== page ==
Green Street Smoked Meats: While we did not eat here, we did go by for a drink after The Publican because this is a favorite of my brother-in-law and I had to check out this cool spot. Also located in the West Loop, Green Street serves Texas Style BBQ in an amazing atmosphere. If you are a Vegetarian, don’t worry; there is still a reason for you to go. You can order a 40oz of Colt 45. I almost fell off my barstool when I saw the majestic 40 glistening as it was being carried to a table.
Frontera Grill: We have already talked about Bayless. This is his classic, casual Mexican spot. He has newer, more sophisticated spots, but this one started it all and so we had to pay homage. It did not disappoint. Located in the River North neighborhood.
Maple and Ash: The atmosphere at this Gold Coast neighborhood steakhouse makes Hall’s Chophouse in Greenville feel like Quincy’s. It was an awesome dining experience. First-class food and service while not taking what they do too seriously. For example, if you are not sure what you want, you can order the “I Don’t Give A F*@K” and the chef will provide you a four-course meal of his choice.
The Gage: Located on Michigan Avenue near The Bean (the large bean-shaped sculpture in Millenium Park). Go to the Bean and take a selfie, then head across the street for brunch/lunch here. Cool spot.
Cindy’s: Located next door to The Gage on the 13th floor above the Chicago Athletic Association is Cindy’s. Nice spot to enjoy a drink outdoors on the balcony overlooking Michigan Avenue and the park.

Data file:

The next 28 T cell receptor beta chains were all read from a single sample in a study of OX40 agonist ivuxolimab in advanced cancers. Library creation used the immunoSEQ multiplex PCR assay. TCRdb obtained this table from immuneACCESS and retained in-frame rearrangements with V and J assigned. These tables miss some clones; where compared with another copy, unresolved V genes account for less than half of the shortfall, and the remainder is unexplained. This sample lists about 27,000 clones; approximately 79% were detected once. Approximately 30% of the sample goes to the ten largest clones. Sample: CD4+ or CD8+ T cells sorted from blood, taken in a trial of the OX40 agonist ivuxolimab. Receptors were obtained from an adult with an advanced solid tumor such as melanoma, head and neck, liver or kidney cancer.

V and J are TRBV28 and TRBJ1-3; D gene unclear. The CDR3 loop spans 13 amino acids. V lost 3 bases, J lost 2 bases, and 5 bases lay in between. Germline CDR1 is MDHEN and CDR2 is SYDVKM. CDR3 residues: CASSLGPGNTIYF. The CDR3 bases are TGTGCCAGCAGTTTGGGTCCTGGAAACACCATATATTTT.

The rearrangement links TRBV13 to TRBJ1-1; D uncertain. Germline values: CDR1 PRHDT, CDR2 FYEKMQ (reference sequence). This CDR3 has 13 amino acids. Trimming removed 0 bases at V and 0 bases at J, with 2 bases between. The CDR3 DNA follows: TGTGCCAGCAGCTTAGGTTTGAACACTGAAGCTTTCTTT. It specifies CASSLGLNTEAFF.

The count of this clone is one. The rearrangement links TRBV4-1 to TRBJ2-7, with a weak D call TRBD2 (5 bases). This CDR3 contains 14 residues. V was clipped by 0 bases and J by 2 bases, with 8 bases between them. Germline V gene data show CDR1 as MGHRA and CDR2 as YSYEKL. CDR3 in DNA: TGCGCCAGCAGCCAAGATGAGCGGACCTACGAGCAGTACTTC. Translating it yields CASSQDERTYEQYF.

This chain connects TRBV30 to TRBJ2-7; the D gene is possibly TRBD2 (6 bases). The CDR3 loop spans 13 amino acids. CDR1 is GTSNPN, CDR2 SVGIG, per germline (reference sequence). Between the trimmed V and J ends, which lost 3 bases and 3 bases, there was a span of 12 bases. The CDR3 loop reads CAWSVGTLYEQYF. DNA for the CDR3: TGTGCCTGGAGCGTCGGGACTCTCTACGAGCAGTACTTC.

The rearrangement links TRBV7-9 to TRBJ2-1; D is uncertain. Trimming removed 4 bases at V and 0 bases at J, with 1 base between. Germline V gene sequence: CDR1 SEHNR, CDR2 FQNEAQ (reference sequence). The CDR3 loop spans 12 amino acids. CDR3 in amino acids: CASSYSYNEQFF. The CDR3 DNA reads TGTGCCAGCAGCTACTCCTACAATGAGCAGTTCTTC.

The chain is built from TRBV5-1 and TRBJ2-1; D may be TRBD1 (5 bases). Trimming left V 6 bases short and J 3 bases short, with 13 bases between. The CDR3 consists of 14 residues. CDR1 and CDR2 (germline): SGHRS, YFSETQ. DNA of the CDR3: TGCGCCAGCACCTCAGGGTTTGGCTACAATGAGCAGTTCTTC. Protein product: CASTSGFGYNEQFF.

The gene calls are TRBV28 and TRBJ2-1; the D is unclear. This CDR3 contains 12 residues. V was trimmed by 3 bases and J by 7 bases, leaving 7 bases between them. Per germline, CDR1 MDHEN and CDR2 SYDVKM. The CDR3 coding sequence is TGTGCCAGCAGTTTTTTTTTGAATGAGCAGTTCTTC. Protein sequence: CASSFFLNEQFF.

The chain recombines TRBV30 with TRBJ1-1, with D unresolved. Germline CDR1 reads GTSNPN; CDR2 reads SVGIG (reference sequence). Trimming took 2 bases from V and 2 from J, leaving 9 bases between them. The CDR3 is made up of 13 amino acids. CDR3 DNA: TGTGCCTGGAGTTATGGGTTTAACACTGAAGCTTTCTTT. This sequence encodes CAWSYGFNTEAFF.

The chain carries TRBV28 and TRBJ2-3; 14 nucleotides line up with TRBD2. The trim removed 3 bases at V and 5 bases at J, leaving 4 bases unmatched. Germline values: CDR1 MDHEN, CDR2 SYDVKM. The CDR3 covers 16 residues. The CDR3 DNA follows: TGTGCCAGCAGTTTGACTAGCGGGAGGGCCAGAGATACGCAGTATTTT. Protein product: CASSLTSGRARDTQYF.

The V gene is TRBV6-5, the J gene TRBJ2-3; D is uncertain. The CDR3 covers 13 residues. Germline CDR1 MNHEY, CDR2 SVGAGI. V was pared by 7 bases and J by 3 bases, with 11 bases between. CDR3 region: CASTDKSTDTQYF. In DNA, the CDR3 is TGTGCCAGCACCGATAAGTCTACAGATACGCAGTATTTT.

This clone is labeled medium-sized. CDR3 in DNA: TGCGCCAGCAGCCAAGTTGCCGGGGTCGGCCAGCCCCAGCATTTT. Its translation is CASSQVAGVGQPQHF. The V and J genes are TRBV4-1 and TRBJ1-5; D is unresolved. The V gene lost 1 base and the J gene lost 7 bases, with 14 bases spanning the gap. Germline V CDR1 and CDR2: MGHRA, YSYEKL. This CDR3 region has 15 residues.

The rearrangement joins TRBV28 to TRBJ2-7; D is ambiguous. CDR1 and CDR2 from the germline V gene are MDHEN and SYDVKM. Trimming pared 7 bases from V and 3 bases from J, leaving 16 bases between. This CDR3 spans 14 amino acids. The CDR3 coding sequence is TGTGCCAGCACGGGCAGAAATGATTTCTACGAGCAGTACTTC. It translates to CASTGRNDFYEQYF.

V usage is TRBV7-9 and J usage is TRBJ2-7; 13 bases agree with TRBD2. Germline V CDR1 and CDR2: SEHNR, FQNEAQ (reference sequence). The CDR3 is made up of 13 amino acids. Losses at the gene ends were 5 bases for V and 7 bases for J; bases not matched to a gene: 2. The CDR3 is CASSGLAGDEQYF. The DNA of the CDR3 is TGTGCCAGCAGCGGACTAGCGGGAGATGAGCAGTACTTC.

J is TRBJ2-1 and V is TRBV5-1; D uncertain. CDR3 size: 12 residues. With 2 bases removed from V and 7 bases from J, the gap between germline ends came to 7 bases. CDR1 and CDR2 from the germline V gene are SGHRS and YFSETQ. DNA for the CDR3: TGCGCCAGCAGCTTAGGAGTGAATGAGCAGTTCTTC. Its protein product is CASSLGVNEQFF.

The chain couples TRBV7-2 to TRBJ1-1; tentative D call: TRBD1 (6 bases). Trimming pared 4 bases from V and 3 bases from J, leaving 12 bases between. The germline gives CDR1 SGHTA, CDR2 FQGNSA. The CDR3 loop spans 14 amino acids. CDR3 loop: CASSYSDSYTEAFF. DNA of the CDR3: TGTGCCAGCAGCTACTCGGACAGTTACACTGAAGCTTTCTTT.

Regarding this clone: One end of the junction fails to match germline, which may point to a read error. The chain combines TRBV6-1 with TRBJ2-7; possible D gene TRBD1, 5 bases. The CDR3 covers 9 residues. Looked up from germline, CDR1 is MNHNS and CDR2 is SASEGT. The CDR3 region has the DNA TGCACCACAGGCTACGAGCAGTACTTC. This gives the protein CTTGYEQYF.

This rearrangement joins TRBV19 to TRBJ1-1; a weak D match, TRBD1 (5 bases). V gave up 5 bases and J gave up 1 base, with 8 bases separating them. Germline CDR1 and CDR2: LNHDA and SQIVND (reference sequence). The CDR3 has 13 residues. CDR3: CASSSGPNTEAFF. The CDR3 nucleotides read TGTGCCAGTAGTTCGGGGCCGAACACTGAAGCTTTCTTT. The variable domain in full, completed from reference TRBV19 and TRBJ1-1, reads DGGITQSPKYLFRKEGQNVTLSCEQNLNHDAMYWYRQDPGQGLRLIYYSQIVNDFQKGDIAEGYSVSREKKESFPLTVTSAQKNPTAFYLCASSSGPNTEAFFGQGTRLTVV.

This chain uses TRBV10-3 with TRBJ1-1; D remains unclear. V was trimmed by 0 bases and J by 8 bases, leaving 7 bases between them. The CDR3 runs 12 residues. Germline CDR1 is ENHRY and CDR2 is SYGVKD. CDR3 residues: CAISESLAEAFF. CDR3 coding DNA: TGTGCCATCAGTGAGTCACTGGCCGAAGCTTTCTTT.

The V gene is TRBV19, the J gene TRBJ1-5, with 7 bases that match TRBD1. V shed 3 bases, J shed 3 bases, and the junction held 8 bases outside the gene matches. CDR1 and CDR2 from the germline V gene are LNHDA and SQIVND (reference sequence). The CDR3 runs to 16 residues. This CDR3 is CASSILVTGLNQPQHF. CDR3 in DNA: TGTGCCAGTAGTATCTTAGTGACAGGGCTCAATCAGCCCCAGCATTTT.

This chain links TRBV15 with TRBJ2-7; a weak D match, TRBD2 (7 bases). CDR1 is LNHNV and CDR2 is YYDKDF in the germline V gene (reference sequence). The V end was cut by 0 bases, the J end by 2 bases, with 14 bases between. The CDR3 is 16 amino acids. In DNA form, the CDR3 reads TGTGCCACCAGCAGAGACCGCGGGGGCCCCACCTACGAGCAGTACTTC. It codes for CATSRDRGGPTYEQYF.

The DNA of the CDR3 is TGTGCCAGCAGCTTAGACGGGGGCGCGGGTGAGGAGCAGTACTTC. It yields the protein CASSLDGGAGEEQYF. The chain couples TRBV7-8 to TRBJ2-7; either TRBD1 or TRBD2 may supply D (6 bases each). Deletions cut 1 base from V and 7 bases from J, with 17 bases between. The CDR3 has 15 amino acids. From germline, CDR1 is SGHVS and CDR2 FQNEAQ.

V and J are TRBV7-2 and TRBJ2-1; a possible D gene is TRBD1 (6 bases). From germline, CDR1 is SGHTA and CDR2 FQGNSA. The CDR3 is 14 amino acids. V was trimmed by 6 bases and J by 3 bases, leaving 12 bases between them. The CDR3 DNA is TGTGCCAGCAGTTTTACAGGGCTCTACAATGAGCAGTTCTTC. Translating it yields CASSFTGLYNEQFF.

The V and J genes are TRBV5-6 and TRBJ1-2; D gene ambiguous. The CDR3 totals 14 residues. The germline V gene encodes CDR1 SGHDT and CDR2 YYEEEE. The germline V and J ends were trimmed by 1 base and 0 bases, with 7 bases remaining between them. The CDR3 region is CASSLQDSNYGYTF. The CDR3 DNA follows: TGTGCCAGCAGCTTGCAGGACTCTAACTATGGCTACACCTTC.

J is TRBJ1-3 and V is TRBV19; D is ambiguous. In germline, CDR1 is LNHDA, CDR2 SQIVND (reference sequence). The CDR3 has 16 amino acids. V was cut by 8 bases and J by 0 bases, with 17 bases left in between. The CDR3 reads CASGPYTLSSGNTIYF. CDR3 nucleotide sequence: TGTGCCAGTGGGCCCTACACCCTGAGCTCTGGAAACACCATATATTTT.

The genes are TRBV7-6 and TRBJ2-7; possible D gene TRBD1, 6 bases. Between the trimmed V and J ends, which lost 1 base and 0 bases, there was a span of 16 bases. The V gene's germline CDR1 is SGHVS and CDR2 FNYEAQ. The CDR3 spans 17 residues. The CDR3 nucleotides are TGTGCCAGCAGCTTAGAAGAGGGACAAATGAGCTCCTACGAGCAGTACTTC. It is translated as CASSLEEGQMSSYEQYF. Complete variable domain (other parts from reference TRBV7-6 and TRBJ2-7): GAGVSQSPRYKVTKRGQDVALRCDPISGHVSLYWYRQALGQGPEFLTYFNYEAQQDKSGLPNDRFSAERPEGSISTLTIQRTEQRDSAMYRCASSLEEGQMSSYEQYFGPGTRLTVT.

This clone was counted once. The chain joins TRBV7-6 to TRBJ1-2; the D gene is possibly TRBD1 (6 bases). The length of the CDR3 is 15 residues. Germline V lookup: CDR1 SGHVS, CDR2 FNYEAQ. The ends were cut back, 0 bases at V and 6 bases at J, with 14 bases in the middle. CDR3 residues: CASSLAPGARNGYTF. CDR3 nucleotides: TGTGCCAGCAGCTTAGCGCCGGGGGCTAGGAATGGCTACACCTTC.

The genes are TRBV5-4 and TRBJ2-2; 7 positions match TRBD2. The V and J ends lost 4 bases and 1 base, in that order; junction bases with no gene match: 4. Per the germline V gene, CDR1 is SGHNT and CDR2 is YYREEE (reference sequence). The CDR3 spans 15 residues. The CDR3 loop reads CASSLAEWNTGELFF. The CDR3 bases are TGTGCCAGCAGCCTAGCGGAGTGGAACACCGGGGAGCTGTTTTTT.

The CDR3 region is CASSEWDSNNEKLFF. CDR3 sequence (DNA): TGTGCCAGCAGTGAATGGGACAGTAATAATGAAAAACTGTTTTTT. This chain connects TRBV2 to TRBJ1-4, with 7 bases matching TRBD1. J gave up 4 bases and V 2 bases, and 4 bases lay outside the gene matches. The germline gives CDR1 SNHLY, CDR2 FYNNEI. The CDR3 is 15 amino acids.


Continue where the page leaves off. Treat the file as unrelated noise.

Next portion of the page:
Signature Lounge: Located on the 96th floor of the John Hancock building. It takes approximately 50 seconds to reach once the elevator doors shut. Your ears will pop coming down. The drinks are pricey, but the views are amazing. We went once around sunset and then later to view all the city lights at night. When you are not being mesmerized by the views, you will be awestruck by the number of spiders that can survive outside on the windows. Not exactly ideal weather conditions. Ladies: for the best view, go to the bathroom. That is not a joke. The entire wall is a window. Men, your view is a tile wall.
Marshal Henry: I may be crazy but that train sounds like an el.
Cosmo Renfro: St Louis doesn't have an elevated train.
Deputy Marshal Samuel Gerard: How do you know it's an elevated train?
Marshal Stevens: I think he's right, I lived under an el for 20 years.
Deputy Marshal Samuel Gerard: Then you can explain the difference in the sound of an elevated train as opposed to a train that's running along the ground. You must have ears like a eagle, play that back, I wanna hear the sound of an elevated train.
Don’t like baseball? I don’t care. Take the train up to Wrigley Field. In a world where most ballparks are large monstrosities located on major interstates, this neighborhood ballpark is a refreshing sports oasis. Don’t have a ticket to a game? No worries, there are thousands just like you who go to the area on gamedays just to watch the games in one of the thousand bars surrounding the stadium.
Deputy Marshal Samuel Gerard: I knew that was an elevated train.
Marshal Biggs: Oh yeah big dog, you're never wrong.